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Should drivers pay annual No Fault fee when renewing their licenses?

Sen. Marty Knollenberg (R-Troy, MI) offers Senate Bills 412 and 413, which would require payment of MCCA assessments when vehicle registrations are renewed


How can the Michigan Catastrophic Claims Association (MCCA) be more fully funded?

Or, in other words, what can we do to eliminate MCCA deficits and ensure the MCCA has the money it critically needs to carry out its important mission of paying for No Fault insurance medical benefits for catastrophically injured auto accident victims in Michigan?

Sen. Marty Knollenberg (R-Troy) has an excellent idea to preserve and protect the MCCA with his proposed Senate Bills 412 and 413. And as an attorney who focuses his legal practice on helping people who have been seriously injured – many of whom are well into the MCCA for medical care and treatment for traumatic brain injury and spinal cord injuries – I believe Sen. Knollenberg’s proposals are the answer.

Sen. Knollenberg wants Michigan drivers to be required to pay their MCCA assessment or premium when they renew their vehicle registrations and licenses, rather than as a part of their auto insurance bill.

That way, people would be prevented from getting their tags and skipping out on their MCCA obligation by either never purchasing auto insurance and/or purchasing a short-term policy which they let lapse after they’ve obtained the registration tags for their license plates.

To put this in perspective, approximately half of all drivers in cities like Detroit, Flint, and Battle Creek do not drive with auto insurance, depriving the MCCA of an enormous source of additional funds.  The remaining drivers who purchase auto insurance then have to pick up the slack.

The purpose of the MCCA is to pay for the No Fault medical benefits claims of catastrophically injured auto accident victims that exceed $530,000.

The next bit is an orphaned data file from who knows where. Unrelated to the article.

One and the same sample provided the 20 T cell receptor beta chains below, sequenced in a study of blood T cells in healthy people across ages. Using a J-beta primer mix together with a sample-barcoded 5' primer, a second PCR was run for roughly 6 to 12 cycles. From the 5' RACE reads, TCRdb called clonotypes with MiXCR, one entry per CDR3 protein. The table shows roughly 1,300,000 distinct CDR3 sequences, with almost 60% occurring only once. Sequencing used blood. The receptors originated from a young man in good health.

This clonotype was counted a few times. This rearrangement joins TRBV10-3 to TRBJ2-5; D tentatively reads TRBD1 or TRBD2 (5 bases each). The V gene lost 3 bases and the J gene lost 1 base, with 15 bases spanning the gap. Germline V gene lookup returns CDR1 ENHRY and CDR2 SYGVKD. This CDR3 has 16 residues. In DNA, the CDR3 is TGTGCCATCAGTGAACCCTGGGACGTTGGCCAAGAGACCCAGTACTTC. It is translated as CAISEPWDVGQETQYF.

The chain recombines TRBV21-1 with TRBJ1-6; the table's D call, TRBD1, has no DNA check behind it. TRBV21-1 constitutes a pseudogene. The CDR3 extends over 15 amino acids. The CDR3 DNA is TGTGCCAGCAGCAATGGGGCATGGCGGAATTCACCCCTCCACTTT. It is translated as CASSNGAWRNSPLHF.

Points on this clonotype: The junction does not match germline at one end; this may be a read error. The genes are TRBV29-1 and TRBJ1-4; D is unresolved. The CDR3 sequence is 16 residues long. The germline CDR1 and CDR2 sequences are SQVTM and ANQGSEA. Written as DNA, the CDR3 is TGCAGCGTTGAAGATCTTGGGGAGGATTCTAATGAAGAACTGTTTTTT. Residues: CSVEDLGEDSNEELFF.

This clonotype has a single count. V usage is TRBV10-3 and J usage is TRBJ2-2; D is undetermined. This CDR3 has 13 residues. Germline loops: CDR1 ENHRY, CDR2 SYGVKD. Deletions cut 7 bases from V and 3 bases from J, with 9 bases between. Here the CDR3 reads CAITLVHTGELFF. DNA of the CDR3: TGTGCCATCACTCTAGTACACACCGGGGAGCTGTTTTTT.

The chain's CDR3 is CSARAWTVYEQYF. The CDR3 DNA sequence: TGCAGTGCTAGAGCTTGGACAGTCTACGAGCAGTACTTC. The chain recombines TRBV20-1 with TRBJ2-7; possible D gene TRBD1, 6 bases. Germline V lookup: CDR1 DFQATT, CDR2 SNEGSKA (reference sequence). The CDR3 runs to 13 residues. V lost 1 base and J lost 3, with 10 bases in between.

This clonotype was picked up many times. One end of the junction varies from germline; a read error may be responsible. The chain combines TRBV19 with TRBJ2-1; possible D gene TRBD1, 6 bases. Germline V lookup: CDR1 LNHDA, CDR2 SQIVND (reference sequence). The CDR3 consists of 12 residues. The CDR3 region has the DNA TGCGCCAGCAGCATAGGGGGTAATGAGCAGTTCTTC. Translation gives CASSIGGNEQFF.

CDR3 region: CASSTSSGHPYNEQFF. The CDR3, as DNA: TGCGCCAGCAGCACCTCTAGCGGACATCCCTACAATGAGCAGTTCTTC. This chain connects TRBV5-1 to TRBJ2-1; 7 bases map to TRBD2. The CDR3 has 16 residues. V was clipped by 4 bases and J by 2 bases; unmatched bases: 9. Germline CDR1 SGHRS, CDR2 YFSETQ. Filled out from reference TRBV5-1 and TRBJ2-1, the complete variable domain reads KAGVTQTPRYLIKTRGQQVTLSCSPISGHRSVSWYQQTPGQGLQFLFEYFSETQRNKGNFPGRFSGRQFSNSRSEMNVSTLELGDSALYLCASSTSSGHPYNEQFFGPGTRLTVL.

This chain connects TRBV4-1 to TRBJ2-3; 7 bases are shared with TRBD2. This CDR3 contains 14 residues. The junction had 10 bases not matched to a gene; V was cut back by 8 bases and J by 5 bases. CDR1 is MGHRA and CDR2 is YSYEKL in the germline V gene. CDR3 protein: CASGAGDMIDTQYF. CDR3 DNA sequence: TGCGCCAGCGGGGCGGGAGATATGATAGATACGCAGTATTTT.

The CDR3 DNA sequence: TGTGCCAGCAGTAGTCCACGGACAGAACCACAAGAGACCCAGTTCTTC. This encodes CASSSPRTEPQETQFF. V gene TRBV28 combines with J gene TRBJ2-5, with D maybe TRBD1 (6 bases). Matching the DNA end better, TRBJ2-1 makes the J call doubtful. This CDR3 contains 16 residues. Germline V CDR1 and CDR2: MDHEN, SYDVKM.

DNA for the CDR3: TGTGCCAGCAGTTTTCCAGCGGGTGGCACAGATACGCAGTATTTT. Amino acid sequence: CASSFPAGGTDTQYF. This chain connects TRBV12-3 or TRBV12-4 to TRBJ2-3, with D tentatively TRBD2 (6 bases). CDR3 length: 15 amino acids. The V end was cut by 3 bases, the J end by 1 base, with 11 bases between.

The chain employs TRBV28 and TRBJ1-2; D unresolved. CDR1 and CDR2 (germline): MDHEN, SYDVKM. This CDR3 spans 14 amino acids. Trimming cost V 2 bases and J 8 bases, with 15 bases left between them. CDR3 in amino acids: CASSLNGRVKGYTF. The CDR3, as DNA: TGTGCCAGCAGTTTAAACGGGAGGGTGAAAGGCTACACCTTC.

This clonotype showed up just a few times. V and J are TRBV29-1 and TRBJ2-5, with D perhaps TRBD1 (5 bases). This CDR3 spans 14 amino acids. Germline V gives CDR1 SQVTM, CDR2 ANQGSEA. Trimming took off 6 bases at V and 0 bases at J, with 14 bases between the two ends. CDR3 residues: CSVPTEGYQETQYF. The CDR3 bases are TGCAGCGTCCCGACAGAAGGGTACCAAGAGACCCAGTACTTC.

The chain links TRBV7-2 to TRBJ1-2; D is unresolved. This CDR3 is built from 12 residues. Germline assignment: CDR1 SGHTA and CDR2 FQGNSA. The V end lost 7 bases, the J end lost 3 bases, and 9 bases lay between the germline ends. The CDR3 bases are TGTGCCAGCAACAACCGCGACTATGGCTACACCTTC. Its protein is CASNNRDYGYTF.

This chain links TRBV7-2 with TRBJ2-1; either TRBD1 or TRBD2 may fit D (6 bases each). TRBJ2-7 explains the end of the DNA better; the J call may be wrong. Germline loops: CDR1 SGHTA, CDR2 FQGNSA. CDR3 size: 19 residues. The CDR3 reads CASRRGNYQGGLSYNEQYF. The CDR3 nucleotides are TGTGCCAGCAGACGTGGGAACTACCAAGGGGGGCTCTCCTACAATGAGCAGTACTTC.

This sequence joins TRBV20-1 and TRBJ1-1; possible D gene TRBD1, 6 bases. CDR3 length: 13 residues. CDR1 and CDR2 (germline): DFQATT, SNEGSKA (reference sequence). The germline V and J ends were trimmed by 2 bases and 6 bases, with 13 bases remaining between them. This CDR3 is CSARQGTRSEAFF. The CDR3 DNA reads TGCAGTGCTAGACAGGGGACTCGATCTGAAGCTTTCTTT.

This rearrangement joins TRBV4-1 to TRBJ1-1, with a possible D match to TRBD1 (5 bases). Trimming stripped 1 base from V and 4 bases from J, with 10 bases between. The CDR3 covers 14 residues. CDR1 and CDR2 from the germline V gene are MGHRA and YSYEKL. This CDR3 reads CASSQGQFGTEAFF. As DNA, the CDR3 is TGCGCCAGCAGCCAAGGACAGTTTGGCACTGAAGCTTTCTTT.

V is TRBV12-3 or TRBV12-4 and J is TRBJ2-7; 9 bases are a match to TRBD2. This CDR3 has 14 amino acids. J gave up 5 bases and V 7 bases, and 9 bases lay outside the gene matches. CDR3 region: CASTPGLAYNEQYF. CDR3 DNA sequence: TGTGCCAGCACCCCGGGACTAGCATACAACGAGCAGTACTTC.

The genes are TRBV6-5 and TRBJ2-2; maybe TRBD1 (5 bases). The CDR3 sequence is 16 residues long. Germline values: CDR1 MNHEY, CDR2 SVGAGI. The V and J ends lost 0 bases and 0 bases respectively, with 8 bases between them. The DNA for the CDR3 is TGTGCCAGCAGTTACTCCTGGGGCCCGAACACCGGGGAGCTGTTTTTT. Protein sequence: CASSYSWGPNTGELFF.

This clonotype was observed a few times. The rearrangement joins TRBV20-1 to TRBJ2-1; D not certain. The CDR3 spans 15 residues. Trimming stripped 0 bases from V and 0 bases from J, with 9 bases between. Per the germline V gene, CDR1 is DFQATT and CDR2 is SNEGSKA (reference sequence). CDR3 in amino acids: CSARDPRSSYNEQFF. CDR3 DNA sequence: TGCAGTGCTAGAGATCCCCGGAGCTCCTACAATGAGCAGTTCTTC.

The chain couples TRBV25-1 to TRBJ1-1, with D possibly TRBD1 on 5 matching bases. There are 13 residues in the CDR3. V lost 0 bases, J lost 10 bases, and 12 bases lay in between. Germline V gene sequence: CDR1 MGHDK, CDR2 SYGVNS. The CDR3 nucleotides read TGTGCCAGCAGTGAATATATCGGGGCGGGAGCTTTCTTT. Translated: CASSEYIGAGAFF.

Currently, the MCCA raises the funds to accomplish its mission by charging annual “assessments” or “premiums” (just like the auto insurance premiums that auto insurers charge to consumers) that are ultimately paid for by Michigan auto insurance consumers.

In Senate Bill 413, introduced on June 18, 2015, Sen. Knollenberg proposes:

“The Secretary of State shall not issue or renew a registration for a motor vehicle unless … the applicant pays an amount for the state average premium … as calculated by the catastrophic claims association [i.e., the MCCA] under” the No Fault auto insurance law.

Of course, SB 413 requires the Secretary of State to pay the money it collects to the MCCA.

Additionally, in a companion bill, Senate Bill 412 (which is “tie-barred” to SB 413), Sen. Knollenberg clarifies that the MCCA assessment will continue to be calculated by the MCCA.  SB 412 proposes that the “state average premium per car” – which is also known as the MCCA “assessment” – will be calculated to reflect:

  • “[T]he expected losses and expenses of the [MCCA] that the [MCCA] will likely incur during the calculation period …”
  • “[The] incurred but not reported losses for the period …”
  • Any surpluses or deficits.

As an attorney who represents so many automobile accident victims who depend on the MCCA, I applaud Sen. Knollenberg’s excellent proposals to preserve the MCCA and to more fairly fund the MCCA over a much wider number of Michigan drivers.  This will also further drive down the cost of the MCCA assessment for the rest of us as more people pay in to the MCCA.

If enacted – which I hope should be a straightforward  task for an otherwise all-too- often intransigent Legislature to accomplish – it would go a long way toward ensuring the MCCA has the funds it needs, paying down and/or reducing deficits and ultimately, reducing the amount that drivers pay in MCCA assessments.

Related information:

Drivers to see a $36 drop in No Fault insurance fee 

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Blog Author Steven M. Gursten
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